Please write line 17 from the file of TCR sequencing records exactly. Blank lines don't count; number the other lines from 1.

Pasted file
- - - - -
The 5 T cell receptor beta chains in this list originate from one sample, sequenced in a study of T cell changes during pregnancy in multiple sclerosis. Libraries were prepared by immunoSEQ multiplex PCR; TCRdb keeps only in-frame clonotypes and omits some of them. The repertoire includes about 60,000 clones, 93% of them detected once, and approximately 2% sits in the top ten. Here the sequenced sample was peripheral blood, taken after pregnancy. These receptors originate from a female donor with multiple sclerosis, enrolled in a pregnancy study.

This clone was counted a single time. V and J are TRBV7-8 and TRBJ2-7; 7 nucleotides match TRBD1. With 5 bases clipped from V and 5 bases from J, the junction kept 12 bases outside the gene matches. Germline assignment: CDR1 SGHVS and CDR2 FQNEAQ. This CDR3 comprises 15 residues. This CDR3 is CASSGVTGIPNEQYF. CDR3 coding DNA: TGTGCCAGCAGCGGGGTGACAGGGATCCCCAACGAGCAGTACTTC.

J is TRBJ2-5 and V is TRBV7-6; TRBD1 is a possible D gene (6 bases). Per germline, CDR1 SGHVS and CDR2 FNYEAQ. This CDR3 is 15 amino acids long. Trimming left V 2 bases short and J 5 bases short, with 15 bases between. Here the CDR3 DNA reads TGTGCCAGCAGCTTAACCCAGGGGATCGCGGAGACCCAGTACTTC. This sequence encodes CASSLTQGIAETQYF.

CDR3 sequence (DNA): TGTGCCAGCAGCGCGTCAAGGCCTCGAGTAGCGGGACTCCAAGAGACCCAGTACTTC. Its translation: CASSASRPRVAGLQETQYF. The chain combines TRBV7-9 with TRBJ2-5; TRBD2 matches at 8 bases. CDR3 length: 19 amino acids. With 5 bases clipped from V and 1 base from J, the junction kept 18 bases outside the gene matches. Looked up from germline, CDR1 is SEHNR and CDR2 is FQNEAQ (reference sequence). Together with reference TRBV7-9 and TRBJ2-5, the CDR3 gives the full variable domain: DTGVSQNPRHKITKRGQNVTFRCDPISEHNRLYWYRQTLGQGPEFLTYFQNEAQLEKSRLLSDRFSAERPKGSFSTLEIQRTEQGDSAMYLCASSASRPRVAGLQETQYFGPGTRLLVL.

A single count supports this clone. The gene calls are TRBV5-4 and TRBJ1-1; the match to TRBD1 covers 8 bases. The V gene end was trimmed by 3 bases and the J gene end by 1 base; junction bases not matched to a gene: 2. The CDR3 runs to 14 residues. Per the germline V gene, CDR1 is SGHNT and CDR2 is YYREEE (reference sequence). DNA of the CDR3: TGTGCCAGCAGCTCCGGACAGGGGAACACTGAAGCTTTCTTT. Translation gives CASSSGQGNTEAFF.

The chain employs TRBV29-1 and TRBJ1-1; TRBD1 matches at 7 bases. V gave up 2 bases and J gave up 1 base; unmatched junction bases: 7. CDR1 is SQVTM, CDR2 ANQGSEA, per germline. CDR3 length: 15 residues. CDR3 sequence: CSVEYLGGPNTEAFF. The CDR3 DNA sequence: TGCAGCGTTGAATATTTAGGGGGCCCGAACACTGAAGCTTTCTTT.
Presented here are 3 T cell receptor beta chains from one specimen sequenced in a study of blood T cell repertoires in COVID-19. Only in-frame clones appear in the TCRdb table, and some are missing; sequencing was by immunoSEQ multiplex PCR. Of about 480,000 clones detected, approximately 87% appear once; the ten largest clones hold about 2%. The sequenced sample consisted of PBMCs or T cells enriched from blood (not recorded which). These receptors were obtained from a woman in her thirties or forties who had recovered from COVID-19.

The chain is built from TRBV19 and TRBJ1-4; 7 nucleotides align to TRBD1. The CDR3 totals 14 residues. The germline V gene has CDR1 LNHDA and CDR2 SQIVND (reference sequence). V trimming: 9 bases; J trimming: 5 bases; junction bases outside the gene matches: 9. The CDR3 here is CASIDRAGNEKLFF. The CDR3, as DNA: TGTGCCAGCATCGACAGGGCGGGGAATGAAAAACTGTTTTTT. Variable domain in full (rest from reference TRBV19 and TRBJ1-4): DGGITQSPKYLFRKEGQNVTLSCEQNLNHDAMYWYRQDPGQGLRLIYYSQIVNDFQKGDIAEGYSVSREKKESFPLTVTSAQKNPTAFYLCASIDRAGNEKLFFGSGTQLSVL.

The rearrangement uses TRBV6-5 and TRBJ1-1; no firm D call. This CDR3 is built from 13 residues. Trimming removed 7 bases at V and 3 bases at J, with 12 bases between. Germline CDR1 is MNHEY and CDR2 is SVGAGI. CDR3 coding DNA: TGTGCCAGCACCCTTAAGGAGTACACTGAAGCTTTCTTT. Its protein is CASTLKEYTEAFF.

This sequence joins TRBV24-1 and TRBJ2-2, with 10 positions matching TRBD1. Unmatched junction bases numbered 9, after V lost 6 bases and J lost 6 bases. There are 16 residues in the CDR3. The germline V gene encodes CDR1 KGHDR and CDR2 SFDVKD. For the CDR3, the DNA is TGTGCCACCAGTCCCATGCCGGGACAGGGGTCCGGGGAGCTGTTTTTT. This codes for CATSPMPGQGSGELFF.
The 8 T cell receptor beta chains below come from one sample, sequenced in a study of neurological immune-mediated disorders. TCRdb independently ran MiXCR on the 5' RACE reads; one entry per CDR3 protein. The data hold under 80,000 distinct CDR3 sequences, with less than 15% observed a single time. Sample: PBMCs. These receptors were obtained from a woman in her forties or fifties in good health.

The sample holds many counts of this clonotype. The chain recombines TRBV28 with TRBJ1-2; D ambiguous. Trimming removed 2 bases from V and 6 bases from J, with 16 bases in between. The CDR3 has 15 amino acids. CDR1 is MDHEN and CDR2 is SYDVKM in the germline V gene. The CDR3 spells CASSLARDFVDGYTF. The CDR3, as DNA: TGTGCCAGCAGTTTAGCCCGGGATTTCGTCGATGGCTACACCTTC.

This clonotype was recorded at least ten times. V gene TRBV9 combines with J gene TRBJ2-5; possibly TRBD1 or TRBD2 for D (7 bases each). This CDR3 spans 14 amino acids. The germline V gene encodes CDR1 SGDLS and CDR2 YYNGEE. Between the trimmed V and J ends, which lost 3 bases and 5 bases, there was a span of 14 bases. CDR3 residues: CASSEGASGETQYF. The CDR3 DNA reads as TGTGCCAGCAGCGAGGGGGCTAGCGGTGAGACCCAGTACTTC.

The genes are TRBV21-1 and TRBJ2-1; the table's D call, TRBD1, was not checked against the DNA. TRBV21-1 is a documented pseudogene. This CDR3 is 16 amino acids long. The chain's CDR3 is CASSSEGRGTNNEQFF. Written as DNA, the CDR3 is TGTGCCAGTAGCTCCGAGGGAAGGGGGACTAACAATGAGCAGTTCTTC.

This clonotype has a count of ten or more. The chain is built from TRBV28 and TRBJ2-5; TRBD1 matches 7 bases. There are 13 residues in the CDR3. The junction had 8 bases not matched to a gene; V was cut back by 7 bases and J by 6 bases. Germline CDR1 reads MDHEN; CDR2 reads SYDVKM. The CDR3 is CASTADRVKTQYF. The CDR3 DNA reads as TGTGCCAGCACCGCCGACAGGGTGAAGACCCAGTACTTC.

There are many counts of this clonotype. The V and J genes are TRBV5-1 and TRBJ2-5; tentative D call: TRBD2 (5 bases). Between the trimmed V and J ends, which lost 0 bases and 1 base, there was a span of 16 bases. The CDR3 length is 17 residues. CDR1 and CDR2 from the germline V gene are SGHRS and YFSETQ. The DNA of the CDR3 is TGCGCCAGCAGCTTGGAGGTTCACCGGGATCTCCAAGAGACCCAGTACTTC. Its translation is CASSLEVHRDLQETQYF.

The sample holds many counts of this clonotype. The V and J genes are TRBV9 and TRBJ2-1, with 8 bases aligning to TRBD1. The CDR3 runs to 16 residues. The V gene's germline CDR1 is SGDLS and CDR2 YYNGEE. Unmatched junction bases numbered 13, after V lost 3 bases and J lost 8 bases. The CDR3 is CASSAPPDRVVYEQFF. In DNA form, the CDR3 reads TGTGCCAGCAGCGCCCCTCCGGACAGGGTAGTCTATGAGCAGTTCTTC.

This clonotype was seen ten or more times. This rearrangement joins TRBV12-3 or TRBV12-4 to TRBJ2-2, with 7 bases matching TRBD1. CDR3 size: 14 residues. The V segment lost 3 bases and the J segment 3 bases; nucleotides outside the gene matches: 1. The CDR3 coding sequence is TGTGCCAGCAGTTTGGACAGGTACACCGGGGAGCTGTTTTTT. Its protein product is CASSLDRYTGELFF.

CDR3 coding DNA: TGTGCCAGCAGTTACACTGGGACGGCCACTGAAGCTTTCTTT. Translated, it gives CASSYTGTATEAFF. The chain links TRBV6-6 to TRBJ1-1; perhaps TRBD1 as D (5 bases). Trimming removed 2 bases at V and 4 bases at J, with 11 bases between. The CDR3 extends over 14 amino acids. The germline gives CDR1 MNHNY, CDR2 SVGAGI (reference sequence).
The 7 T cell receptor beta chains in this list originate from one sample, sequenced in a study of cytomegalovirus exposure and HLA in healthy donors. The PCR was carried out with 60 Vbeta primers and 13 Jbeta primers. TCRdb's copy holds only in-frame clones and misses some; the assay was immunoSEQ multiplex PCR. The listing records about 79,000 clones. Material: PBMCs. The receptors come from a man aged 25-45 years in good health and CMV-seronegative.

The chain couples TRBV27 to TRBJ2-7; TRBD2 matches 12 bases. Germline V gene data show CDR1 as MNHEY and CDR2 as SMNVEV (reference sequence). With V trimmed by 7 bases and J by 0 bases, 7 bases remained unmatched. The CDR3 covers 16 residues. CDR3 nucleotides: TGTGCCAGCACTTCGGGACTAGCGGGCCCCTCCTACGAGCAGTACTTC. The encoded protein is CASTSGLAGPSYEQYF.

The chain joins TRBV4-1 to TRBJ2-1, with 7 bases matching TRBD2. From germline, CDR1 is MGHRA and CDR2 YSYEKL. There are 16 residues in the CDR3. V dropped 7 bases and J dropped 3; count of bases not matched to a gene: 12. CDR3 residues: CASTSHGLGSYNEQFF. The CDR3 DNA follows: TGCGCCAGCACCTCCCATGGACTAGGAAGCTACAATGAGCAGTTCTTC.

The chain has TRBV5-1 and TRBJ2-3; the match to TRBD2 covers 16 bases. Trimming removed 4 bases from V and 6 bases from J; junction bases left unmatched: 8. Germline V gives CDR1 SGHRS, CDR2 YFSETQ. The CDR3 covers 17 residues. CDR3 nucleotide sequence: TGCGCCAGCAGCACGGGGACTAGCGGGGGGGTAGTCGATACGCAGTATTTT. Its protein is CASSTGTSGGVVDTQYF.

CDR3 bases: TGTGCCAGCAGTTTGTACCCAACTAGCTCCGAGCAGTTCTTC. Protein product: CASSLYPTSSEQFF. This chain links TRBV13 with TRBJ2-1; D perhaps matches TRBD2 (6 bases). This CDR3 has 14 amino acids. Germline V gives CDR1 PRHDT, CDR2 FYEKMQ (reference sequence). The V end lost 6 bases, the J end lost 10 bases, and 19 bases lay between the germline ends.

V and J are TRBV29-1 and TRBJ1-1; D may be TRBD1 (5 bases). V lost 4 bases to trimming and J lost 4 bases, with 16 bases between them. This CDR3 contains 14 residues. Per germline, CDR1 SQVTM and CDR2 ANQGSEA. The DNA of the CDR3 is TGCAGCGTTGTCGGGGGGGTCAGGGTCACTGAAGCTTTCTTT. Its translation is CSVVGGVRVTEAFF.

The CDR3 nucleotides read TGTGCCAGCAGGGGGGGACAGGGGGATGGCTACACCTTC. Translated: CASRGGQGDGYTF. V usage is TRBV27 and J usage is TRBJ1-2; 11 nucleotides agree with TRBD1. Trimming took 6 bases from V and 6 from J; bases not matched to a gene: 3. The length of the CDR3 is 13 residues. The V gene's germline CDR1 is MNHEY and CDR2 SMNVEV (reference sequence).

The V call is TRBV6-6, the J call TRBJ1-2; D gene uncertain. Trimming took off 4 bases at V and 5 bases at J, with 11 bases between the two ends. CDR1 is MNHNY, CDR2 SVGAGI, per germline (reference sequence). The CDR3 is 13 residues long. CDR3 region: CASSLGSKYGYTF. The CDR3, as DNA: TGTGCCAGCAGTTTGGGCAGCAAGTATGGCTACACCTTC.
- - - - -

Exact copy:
The sample holds many counts of this clonotype. The V and J genes are TRBV9 and TRBJ2-1, with 8 bases aligning to TRBD1. The CDR3 runs to 16 residues. The V gene's germline CDR1 is SGDLS and CDR2 YYNGEE. Unmatched junction bases numbered 13, after V lost 3 bases and J lost 8 bases. The CDR3 is CASSAPPDRVVYEQFF. In DNA form, the CDR3 reads TGTGCCAGCAGCGCCCCTCCGGACAGGGTAGTCTATGAGCAGTTCTTC.